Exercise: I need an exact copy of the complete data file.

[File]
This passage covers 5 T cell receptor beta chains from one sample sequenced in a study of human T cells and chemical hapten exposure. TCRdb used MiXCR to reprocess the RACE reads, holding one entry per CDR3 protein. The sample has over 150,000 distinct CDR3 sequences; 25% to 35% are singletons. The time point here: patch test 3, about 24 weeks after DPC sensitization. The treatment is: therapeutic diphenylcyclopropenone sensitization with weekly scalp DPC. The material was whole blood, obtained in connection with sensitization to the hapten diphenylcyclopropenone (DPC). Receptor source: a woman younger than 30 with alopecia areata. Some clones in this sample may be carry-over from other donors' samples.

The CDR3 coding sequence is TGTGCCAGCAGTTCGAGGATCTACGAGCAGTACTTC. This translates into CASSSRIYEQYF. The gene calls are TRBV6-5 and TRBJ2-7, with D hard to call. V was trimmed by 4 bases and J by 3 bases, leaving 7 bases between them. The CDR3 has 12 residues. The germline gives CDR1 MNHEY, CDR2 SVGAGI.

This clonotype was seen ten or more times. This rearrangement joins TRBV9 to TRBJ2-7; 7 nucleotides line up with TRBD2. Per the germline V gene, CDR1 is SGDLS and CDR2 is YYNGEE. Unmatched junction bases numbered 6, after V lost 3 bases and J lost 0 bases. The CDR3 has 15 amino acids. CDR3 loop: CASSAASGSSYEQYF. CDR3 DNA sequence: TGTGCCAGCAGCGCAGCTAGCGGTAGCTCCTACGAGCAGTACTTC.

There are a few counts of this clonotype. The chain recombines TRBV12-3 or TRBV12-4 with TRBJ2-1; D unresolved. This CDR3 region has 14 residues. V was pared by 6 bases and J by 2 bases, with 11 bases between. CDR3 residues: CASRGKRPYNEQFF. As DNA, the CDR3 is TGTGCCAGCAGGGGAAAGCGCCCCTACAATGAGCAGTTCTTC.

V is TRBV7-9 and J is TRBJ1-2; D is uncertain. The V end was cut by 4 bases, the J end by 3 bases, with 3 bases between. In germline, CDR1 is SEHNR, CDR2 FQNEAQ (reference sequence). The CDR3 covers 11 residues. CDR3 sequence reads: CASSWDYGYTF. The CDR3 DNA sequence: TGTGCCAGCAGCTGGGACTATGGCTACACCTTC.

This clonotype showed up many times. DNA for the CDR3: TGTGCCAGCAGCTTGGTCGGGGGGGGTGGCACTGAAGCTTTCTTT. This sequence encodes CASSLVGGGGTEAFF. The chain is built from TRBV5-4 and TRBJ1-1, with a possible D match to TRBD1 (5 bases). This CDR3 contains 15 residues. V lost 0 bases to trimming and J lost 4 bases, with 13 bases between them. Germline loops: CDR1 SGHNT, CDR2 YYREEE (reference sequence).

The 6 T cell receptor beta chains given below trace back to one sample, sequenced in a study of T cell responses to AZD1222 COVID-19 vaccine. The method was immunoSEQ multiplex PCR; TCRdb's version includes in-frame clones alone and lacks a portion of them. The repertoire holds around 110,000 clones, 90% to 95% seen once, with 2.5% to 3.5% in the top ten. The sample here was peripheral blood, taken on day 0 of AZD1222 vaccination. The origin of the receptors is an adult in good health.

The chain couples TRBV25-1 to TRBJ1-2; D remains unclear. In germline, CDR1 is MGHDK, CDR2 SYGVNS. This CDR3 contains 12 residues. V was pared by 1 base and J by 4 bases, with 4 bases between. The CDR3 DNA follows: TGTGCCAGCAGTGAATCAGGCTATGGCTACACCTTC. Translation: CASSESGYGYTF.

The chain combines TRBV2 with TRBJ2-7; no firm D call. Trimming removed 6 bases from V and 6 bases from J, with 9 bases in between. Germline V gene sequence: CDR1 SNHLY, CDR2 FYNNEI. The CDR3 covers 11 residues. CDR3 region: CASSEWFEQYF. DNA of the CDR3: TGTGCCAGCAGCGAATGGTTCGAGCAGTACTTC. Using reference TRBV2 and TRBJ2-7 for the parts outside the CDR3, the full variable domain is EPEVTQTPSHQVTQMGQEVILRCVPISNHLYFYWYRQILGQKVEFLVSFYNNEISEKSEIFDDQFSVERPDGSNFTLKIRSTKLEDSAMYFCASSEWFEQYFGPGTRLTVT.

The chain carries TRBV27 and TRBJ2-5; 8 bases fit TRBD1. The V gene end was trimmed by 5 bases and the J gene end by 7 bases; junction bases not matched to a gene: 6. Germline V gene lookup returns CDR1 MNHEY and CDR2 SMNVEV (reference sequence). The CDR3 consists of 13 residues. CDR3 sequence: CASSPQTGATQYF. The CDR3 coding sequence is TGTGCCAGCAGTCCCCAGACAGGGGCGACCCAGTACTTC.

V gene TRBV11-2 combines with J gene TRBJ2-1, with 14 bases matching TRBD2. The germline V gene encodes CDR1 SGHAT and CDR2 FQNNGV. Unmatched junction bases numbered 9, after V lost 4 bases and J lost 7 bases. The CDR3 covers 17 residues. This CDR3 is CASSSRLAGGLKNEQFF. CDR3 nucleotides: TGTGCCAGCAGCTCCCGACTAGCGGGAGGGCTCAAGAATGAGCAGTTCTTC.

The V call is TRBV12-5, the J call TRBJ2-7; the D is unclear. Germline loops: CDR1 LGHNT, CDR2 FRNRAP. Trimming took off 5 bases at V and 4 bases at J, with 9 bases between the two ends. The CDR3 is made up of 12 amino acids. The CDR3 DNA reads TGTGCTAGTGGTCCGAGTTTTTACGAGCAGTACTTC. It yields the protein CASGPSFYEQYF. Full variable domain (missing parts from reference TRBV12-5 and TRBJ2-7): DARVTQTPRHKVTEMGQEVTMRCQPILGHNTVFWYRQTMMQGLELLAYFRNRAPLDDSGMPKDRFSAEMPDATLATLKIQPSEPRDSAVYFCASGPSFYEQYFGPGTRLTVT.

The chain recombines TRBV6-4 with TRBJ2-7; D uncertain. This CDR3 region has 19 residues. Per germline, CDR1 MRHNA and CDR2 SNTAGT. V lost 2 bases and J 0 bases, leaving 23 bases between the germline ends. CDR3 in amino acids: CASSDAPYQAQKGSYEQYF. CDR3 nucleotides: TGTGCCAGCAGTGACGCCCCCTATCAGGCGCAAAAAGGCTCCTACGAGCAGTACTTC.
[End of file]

This passage covers 5 T cell receptor beta chains from one sample sequenced in a study of human T cells and chemical hapten exposure. TCRdb used MiXCR to reprocess the RACE reads, holding one entry per CDR3 protein. The sample has over 150,000 distinct CDR3 sequences; 25% to 35% are singletons. The time point here: patch test 3, about 24 weeks after DPC sensitization. The treatment is: therapeutic diphenylcyclopropenone sensitization with weekly scalp DPC. The material was whole blood, obtained in connection with sensitization to the hapten diphenylcyclopropenone (DPC). Receptor source: a woman younger than 30 with alopecia areata. Some clones in this sample may be carry-over from other donors' samples.

The CDR3 coding sequence is TGTGCCAGCAGTTCGAGGATCTACGAGCAGTACTTC. This translates into CASSSRIYEQYF. The gene calls are TRBV6-5 and TRBJ2-7, with D hard to call. V was trimmed by 4 bases and J by 3 bases, leaving 7 bases between them. The CDR3 has 12 residues. The germline gives CDR1 MNHEY, CDR2 SVGAGI.

This clonotype was seen ten or more times. This rearrangement joins TRBV9 to TRBJ2-7; 7 nucleotides line up with TRBD2. Per the germline V gene, CDR1 is SGDLS and CDR2 is YYNGEE. Unmatched junction bases numbered 6, after V lost 3 bases and J lost 0 bases. The CDR3 has 15 amino acids. CDR3 loop: CASSAASGSSYEQYF. CDR3 DNA sequence: TGTGCCAGCAGCGCAGCTAGCGGTAGCTCCTACGAGCAGTACTTC.

There are a few counts of this clonotype. The chain recombines TRBV12-3 or TRBV12-4 with TRBJ2-1; D unresolved. This CDR3 region has 14 residues. V was pared by 6 bases and J by 2 bases, with 11 bases between. CDR3 residues: CASRGKRPYNEQFF. As DNA, the CDR3 is TGTGCCAGCAGGGGAAAGCGCCCCTACAATGAGCAGTTCTTC.

V is TRBV7-9 and J is TRBJ1-2; D is uncertain. The V end was cut by 4 bases, the J end by 3 bases, with 3 bases between. In germline, CDR1 is SEHNR, CDR2 FQNEAQ (reference sequence). The CDR3 covers 11 residues. CDR3 sequence reads: CASSWDYGYTF. The CDR3 DNA sequence: TGTGCCAGCAGCTGGGACTATGGCTACACCTTC.

This clonotype showed up many times. DNA for the CDR3: TGTGCCAGCAGCTTGGTCGGGGGGGGTGGCACTGAAGCTTTCTTT. This sequence encodes CASSLVGGGGTEAFF. The chain is built from TRBV5-4 and TRBJ1-1, with a possible D match to TRBD1 (5 bases). This CDR3 contains 15 residues. V lost 0 bases to trimming and J lost 4 bases, with 13 bases between them. Germline loops: CDR1 SGHNT, CDR2 YYREEE (reference sequence).

The 6 T cell receptor beta chains given below trace back to one sample, sequenced in a study of T cell responses to AZD1222 COVID-19 vaccine. The method was immunoSEQ multiplex PCR; TCRdb's version includes in-frame clones alone and lacks a portion of them. The repertoire holds around 110,000 clones, 90% to 95% seen once, with 2.5% to 3.5% in the top ten. The sample here was peripheral blood, taken on day 0 of AZD1222 vaccination. The origin of the receptors is an adult in good health.

The chain couples TRBV25-1 to TRBJ1-2; D remains unclear. In germline, CDR1 is MGHDK, CDR2 SYGVNS. This CDR3 contains 12 residues. V was pared by 1 base and J by 4 bases, with 4 bases between. The CDR3 DNA follows: TGTGCCAGCAGTGAATCAGGCTATGGCTACACCTTC. Translation: CASSESGYGYTF.

The chain combines TRBV2 with TRBJ2-7; no firm D call. Trimming removed 6 bases from V and 6 bases from J, with 9 bases in between. Germline V gene sequence: CDR1 SNHLY, CDR2 FYNNEI. The CDR3 covers 11 residues. CDR3 region: CASSEWFEQYF. DNA of the CDR3: TGTGCCAGCAGCGAATGGTTCGAGCAGTACTTC. Using reference TRBV2 and TRBJ2-7 for the parts outside the CDR3, the full variable domain is EPEVTQTPSHQVTQMGQEVILRCVPISNHLYFYWYRQILGQKVEFLVSFYNNEISEKSEIFDDQFSVERPDGSNFTLKIRSTKLEDSAMYFCASSEWFEQYFGPGTRLTVT.

The chain carries TRBV27 and TRBJ2-5; 8 bases fit TRBD1. The V gene end was trimmed by 5 bases and the J gene end by 7 bases; junction bases not matched to a gene: 6. Germline V gene lookup returns CDR1 MNHEY and CDR2 SMNVEV (reference sequence). The CDR3 consists of 13 residues. CDR3 sequence: CASSPQTGATQYF. The CDR3 coding sequence is TGTGCCAGCAGTCCCCAGACAGGGGCGACCCAGTACTTC.

V gene TRBV11-2 combines with J gene TRBJ2-1, with 14 bases matching TRBD2. The germline V gene encodes CDR1 SGHAT and CDR2 FQNNGV. Unmatched junction bases numbered 9, after V lost 4 bases and J lost 7 bases. The CDR3 covers 17 residues. This CDR3 is CASSSRLAGGLKNEQFF. CDR3 nucleotides: TGTGCCAGCAGCTCCCGACTAGCGGGAGGGCTCAAGAATGAGCAGTTCTTC.

The V call is TRBV12-5, the J call TRBJ2-7; the D is unclear. Germline loops: CDR1 LGHNT, CDR2 FRNRAP. Trimming took off 5 bases at V and 4 bases at J, with 9 bases between the two ends. The CDR3 is made up of 12 amino acids. The CDR3 DNA reads TGTGCTAGTGGTCCGAGTTTTTACGAGCAGTACTTC. It yields the protein CASGPSFYEQYF. Full variable domain (missing parts from reference TRBV12-5 and TRBJ2-7): DARVTQTPRHKVTEMGQEVTMRCQPILGHNTVFWYRQTMMQGLELLAYFRNRAPLDDSGMPKDRFSAEMPDATLATLKIQPSEPRDSAVYFCASGPSFYEQYFGPGTRLTVT.

The chain recombines TRBV6-4 with TRBJ2-7; D uncertain. This CDR3 region has 19 residues. Per germline, CDR1 MRHNA and CDR2 SNTAGT. V lost 2 bases and J 0 bases, leaving 23 bases between the germline ends. CDR3 in amino acids: CASSDAPYQAQKGSYEQYF. CDR3 nucleotides: TGTGCCAGCAGTGACGCCCCCTATCAGGCGCAAAAAGGCTCCTACGAGCAGTACTTC.